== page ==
Today was a rather low key, lay back sort of day, and considering the ups and downs of yesterday, that felt just fine. We made the short passage from Roche Harbor to the Reid Harbor anchorage on Stuart Island in around an hour. I anchored the boat inside all the floating docks and mooring balls, in around 8 feet of water. We had a snug spot, well clear of the other boats. We packed a lunch and went ashore at the State Park dock. We ate our lunch at a campsite table on the Prevost Harbor side of the island, and then set out on a hike over to the school house and treasure chest. Stuart Island is known for its one room school house, which is still in operation. This past school year saw only 2 students in attendance, but it was still operating. The Treasure Chest is something of an institution among cruisers. A local couple have produced printed tee shirts, vests, hats, sweatshirts and note cards, all featuring scenes and designs specific to Stuart Island. The unique thing about this souvenier shopping opportunity is that no payment immediately takes place. You select the item you wish to purchase, and you simply take it with you. Inside the plastic bag which holds the item is an addressed envelope, with the price of the item. When you get home, you mail the Treasure Chest operators a check. It’s all based on the honor system, and it’s apparently been working well for many years. It’s reassuring to know that such a system still has a place in our world today.
We reached the school house and treasure chest after walking up a long grade on the island’s gravel surfaced county road. I was wearing the shirt I’d bought, just in honor of our visit. I particularly like the design, which features a small group of orcas swimming past the Turn Point Lighthouse in front, and a map of Stuart Island in the back. We were delighted to see that this design is still available, and Cameron quickly came to the decision that he wanted one just like mine. There was one left in his size, so he grabbed it and immediately put it on. Sandy took a picture of us both in our matching shirts. This shirt has particular meaning for him, since he saw orcas yesterday less than a mile from the Turn Point Lighthouse. He can show his friends the location using the map on the back of the shirt.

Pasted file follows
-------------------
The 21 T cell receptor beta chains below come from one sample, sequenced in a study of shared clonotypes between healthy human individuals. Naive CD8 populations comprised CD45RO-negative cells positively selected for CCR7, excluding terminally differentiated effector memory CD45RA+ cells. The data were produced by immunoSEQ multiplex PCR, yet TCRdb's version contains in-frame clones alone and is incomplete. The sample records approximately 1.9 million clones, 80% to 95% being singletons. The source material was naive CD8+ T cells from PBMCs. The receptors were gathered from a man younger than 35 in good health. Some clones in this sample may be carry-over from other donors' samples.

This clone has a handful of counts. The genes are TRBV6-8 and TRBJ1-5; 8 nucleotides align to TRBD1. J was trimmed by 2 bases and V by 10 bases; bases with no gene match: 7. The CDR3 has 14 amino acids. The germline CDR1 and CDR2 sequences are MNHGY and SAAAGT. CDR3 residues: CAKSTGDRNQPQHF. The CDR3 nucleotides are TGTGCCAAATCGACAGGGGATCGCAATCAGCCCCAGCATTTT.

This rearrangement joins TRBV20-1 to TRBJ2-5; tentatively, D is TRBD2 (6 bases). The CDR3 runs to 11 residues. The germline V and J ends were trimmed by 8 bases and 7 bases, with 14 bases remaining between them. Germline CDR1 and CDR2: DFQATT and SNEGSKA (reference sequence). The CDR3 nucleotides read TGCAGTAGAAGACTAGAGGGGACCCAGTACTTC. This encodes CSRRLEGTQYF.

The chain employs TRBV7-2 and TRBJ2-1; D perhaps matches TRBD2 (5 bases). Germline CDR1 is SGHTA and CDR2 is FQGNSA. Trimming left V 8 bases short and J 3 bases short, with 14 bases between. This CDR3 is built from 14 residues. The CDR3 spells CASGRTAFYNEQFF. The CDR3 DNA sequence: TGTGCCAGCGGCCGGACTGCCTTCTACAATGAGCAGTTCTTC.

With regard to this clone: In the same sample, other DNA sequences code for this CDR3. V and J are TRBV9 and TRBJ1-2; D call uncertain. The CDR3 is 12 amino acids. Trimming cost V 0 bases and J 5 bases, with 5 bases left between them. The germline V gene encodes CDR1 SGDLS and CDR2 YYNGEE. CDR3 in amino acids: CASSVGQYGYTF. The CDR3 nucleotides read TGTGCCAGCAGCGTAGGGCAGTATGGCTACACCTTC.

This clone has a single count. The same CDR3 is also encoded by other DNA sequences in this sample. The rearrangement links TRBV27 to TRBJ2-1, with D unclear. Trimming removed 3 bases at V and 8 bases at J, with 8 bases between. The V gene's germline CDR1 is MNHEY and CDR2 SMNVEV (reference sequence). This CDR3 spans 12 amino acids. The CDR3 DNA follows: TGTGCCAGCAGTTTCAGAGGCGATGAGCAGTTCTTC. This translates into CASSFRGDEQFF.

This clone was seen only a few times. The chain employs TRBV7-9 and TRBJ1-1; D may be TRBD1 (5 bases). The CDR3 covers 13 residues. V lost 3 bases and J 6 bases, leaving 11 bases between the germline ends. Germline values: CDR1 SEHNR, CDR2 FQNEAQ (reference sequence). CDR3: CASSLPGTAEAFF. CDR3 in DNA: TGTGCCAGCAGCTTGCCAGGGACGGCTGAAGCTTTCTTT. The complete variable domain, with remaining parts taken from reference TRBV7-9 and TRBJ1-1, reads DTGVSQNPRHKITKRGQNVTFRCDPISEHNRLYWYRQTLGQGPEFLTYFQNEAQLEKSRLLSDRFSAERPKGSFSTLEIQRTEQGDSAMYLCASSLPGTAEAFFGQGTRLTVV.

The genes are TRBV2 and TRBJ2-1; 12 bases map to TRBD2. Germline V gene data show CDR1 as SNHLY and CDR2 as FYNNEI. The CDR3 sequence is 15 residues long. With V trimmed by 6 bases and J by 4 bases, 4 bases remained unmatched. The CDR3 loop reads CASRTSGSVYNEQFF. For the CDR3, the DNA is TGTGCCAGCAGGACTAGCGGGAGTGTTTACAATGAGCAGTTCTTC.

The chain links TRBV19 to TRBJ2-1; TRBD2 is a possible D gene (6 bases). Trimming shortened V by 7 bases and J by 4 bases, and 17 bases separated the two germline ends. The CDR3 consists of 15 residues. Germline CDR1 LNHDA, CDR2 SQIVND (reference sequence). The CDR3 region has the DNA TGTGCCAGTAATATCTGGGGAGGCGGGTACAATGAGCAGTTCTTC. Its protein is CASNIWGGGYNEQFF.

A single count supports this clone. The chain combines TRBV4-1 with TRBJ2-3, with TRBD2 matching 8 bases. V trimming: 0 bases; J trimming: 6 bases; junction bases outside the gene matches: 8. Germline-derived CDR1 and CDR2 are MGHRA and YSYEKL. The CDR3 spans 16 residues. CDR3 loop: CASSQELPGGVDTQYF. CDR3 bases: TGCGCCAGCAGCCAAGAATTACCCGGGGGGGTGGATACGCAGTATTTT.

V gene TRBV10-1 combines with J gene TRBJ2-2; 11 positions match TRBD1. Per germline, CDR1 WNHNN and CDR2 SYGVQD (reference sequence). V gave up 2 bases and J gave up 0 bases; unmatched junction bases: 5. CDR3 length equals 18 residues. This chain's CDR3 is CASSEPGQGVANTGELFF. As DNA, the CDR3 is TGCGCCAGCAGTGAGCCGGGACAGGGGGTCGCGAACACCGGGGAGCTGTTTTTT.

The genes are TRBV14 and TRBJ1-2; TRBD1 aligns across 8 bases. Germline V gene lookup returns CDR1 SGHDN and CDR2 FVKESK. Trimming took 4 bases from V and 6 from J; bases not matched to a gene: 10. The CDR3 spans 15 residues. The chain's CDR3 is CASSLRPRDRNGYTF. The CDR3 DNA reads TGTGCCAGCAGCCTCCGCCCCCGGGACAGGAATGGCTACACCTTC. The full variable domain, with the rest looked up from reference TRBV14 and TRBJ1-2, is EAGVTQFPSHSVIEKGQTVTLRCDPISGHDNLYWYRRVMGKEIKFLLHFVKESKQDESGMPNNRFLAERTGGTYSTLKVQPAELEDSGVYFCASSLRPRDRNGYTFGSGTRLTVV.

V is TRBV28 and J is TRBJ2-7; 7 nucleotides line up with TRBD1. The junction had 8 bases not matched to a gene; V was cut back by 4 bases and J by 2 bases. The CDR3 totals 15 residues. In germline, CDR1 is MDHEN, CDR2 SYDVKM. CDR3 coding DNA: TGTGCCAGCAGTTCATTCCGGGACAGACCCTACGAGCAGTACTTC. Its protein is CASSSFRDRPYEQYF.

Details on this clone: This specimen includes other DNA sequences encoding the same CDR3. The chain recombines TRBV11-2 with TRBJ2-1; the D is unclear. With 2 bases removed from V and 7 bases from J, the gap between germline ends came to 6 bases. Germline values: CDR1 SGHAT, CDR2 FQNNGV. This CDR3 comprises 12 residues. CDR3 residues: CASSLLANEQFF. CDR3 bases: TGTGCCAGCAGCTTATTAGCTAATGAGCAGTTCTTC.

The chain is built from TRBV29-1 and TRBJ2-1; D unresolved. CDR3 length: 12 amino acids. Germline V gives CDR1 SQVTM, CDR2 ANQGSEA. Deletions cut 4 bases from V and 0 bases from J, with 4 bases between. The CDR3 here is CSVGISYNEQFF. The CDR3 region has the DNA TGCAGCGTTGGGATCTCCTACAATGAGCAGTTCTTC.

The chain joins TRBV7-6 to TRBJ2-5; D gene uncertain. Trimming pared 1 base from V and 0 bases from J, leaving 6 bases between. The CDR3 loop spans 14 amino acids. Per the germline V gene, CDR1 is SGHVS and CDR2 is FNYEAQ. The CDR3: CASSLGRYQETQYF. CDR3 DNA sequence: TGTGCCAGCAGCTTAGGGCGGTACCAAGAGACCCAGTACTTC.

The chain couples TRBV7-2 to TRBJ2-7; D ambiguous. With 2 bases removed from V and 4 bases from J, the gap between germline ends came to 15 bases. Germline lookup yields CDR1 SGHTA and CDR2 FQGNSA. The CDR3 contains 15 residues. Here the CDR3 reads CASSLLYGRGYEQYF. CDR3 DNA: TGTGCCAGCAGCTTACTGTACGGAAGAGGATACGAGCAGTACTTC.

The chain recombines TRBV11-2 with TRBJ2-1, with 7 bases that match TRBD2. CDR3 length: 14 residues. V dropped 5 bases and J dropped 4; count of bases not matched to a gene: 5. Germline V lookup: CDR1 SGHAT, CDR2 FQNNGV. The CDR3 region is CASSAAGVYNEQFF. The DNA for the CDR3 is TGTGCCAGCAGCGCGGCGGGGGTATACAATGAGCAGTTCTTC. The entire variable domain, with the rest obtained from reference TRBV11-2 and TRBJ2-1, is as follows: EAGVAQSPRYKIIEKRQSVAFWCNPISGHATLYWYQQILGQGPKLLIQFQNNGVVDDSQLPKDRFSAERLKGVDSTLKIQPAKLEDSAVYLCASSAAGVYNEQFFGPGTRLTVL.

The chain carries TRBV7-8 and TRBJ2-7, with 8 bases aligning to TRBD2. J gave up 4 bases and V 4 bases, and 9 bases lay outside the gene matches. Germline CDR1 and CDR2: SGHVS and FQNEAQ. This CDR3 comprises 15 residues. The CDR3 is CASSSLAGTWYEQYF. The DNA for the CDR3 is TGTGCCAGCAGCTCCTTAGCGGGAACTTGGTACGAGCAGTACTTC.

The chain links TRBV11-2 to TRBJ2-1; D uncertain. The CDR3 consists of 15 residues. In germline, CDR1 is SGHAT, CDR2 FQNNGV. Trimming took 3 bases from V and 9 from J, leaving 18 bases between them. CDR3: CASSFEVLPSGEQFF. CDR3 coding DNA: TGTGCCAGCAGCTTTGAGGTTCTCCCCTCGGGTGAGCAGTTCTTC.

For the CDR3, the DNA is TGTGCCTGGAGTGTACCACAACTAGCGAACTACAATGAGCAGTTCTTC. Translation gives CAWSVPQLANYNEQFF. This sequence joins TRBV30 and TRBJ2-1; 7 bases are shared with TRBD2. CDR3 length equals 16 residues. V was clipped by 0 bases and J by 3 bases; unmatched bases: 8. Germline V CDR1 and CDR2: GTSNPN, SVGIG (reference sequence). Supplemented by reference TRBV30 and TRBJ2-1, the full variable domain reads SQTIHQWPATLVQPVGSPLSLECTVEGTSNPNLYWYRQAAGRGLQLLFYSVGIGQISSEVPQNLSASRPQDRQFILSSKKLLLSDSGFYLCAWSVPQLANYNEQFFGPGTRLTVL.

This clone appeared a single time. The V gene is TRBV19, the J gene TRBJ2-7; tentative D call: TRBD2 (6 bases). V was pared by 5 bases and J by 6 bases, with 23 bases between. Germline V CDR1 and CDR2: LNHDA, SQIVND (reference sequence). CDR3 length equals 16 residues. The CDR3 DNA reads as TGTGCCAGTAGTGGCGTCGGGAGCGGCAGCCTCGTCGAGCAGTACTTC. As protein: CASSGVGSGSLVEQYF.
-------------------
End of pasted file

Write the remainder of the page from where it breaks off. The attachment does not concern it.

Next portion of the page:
Shortly after we got back to the boat it started to sprinkle, so I put up the surround. Sandy has been encouraging me during the whole trip to teach Cameron how to play cribbage, and this seemed the perfect time to try. I got the cards and folding cribbage board out, and began briefing him on the basics of the game. We started out by playing a practise game, with all cards dealt upright, so he could see how to play the hands. He quickly caught on, and I was pleased to see that he enjoyed the game. I let him play his own hands during the second game, reviewing how he played each hand following the play.
For dinner Sandy fixed one of Cameron’s favorite dishes, macaroni and cheese with sausage. He quickly cleaned his plate. Afterwards, we tackled the project of making arrows for the bow he had whittled. I got my epoxy glue out, and Cameron fetched the plastic bag of crow feathers which he’d collected and saved during one of our hikes. We took a scissors and trimmed up several feathers for arrow fletching. I cut three grooves toward the back of each arrow, and epoxied the trimmed feathers to the shafts. The glue quickly set, and we soon had three arrows ready for testing. We’ll find a chance to see how they work in the next couple of days. The sun made a brief appearance at the head of our inlet, brightly illuminating the boats in the anchorage, before setting behind a low bank of clouds. Thus ended our day on Stuart Island.